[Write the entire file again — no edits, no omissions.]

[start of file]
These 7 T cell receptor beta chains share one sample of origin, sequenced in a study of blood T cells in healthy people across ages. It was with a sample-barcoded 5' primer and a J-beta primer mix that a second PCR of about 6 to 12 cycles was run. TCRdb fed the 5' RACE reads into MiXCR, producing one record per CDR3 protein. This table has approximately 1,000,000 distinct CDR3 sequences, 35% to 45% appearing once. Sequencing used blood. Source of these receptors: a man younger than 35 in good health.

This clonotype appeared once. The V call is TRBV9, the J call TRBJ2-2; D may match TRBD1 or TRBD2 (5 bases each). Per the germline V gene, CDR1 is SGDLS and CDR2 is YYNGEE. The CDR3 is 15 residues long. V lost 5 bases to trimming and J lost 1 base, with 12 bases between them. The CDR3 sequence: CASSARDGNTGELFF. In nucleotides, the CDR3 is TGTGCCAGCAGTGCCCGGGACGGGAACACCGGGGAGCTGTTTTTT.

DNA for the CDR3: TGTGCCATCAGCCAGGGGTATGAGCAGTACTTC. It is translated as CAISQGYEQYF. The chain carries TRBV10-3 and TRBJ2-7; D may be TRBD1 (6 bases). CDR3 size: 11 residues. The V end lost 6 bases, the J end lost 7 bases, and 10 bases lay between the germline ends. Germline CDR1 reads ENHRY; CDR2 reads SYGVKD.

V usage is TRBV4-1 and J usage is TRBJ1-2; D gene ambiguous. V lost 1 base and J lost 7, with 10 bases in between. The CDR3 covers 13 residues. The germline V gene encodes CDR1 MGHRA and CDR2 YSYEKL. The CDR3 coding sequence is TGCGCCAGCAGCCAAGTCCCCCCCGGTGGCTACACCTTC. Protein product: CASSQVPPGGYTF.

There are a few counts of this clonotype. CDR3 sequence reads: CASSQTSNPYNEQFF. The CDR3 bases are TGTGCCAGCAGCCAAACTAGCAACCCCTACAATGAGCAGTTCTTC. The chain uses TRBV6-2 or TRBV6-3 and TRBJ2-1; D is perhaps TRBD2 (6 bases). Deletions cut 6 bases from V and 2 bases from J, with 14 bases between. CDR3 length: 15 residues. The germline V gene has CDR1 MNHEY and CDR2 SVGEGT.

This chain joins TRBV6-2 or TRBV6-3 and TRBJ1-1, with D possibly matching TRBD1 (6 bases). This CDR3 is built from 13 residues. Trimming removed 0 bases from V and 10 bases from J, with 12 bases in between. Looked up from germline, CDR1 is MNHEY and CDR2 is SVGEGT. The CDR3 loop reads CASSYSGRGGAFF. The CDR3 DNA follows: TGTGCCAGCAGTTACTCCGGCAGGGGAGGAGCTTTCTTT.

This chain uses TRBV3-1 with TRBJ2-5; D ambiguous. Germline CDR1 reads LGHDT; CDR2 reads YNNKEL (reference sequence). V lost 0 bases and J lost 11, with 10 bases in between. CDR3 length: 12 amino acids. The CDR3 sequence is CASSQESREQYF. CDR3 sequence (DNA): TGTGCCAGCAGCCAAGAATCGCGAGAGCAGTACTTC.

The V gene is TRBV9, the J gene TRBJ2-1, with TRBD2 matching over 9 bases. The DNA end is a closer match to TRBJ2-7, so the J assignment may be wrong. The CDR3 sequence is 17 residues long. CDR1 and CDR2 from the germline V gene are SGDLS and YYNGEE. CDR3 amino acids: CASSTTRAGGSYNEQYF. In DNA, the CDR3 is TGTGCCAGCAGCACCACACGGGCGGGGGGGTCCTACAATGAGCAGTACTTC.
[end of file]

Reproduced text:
These 7 T cell receptor beta chains share one sample of origin, sequenced in a study of blood T cells in healthy people across ages. It was with a sample-barcoded 5' primer and a J-beta primer mix that a second PCR of about 6 to 12 cycles was run. TCRdb fed the 5' RACE reads into MiXCR, producing one record per CDR3 protein. This table has approximately 1,000,000 distinct CDR3 sequences, 35% to 45% appearing once. Sequencing used blood. Source of these receptors: a man younger than 35 in good health.

This clonotype appeared once. The V call is TRBV9, the J call TRBJ2-2; D may match TRBD1 or TRBD2 (5 bases each). Per the germline V gene, CDR1 is SGDLS and CDR2 is YYNGEE. The CDR3 is 15 residues long. V lost 5 bases to trimming and J lost 1 base, with 12 bases between them. The CDR3 sequence: CASSARDGNTGELFF. In nucleotides, the CDR3 is TGTGCCAGCAGTGCCCGGGACGGGAACACCGGGGAGCTGTTTTTT.

DNA for the CDR3: TGTGCCATCAGCCAGGGGTATGAGCAGTACTTC. It is translated as CAISQGYEQYF. The chain carries TRBV10-3 and TRBJ2-7; D may be TRBD1 (6 bases). CDR3 size: 11 residues. The V end lost 6 bases, the J end lost 7 bases, and 10 bases lay between the germline ends. Germline CDR1 reads ENHRY; CDR2 reads SYGVKD.

V usage is TRBV4-1 and J usage is TRBJ1-2; D gene ambiguous. V lost 1 base and J lost 7, with 10 bases in between. The CDR3 covers 13 residues. The germline V gene encodes CDR1 MGHRA and CDR2 YSYEKL. The CDR3 coding sequence is TGCGCCAGCAGCCAAGTCCCCCCCGGTGGCTACACCTTC. Protein product: CASSQVPPGGYTF.

There are a few counts of this clonotype. CDR3 sequence reads: CASSQTSNPYNEQFF. The CDR3 bases are TGTGCCAGCAGCCAAACTAGCAACCCCTACAATGAGCAGTTCTTC. The chain uses TRBV6-2 or TRBV6-3 and TRBJ2-1; D is perhaps TRBD2 (6 bases). Deletions cut 6 bases from V and 2 bases from J, with 14 bases between. CDR3 length: 15 residues. The germline V gene has CDR1 MNHEY and CDR2 SVGEGT.

This chain joins TRBV6-2 or TRBV6-3 and TRBJ1-1, with D possibly matching TRBD1 (6 bases). This CDR3 is built from 13 residues. Trimming removed 0 bases from V and 10 bases from J, with 12 bases in between. Looked up from germline, CDR1 is MNHEY and CDR2 is SVGEGT. The CDR3 loop reads CASSYSGRGGAFF. The CDR3 DNA follows: TGTGCCAGCAGTTACTCCGGCAGGGGAGGAGCTTTCTTT.

This chain uses TRBV3-1 with TRBJ2-5; D ambiguous. Germline CDR1 reads LGHDT; CDR2 reads YNNKEL (reference sequence). V lost 0 bases and J lost 11, with 10 bases in between. CDR3 length: 12 amino acids. The CDR3 sequence is CASSQESREQYF. CDR3 sequence (DNA): TGTGCCAGCAGCCAAGAATCGCGAGAGCAGTACTTC.

The V gene is TRBV9, the J gene TRBJ2-1, with TRBD2 matching over 9 bases. The DNA end is a closer match to TRBJ2-7, so the J assignment may be wrong. The CDR3 sequence is 17 residues long. CDR1 and CDR2 from the germline V gene are SGDLS and YYNGEE. CDR3 amino acids: CASSTTRAGGSYNEQYF. In DNA, the CDR3 is TGTGCCAGCAGCACCACACGGGCGGGGGGGTCCTACAATGAGCAGTACTTC.